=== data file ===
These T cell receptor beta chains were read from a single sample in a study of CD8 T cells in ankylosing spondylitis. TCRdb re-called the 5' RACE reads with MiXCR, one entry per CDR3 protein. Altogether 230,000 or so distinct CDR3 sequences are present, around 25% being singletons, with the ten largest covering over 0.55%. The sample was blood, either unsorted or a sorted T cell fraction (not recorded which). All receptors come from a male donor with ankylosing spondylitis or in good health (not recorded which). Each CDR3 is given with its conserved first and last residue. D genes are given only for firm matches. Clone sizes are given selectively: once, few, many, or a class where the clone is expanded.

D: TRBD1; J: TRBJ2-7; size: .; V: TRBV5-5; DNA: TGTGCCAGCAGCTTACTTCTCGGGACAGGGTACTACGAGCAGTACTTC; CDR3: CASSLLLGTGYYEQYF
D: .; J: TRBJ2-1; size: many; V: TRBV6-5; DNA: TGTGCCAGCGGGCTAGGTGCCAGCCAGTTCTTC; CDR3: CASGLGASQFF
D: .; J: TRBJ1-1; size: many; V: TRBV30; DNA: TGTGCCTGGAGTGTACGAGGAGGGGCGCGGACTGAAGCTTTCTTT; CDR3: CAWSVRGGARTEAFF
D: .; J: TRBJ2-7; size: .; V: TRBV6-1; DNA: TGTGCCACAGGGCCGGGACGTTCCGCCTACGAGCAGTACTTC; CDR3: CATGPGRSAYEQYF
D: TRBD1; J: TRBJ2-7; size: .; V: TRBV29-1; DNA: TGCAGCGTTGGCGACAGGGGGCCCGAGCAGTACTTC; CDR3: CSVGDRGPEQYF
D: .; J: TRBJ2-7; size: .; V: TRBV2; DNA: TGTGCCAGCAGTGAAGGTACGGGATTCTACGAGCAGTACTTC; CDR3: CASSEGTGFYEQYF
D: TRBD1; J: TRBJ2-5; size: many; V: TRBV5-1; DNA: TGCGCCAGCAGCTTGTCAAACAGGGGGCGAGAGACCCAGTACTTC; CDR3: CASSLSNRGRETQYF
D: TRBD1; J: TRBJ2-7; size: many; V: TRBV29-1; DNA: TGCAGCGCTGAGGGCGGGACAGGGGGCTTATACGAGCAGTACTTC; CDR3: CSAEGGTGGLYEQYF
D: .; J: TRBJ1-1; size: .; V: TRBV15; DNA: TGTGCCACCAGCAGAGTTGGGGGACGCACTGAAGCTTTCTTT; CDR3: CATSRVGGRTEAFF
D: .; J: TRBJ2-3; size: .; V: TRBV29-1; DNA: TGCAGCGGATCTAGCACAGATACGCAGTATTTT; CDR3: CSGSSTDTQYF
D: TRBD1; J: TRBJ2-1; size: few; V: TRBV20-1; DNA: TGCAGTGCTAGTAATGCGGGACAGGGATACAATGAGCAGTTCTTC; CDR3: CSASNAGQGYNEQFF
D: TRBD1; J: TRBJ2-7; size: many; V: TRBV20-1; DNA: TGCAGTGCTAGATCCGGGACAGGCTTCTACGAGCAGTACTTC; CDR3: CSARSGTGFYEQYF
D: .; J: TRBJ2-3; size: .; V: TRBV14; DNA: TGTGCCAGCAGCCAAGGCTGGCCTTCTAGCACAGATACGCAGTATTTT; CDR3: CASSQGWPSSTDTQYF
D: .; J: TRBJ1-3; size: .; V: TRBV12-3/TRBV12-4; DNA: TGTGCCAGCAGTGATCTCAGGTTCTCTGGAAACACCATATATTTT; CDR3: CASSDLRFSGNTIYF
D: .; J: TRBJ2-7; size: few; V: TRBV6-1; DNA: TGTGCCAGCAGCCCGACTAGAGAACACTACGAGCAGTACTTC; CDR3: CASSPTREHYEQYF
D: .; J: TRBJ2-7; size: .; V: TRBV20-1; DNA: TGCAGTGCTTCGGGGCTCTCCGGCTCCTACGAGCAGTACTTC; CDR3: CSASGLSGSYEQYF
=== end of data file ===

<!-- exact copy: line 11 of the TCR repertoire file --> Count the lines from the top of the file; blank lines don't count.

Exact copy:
D: .; J: TRBJ2-3; size: .; V: TRBV29-1; DNA: TGCAGCGGATCTAGCACAGATACGCAGTATTTT; CDR3: CSGSSTDTQYF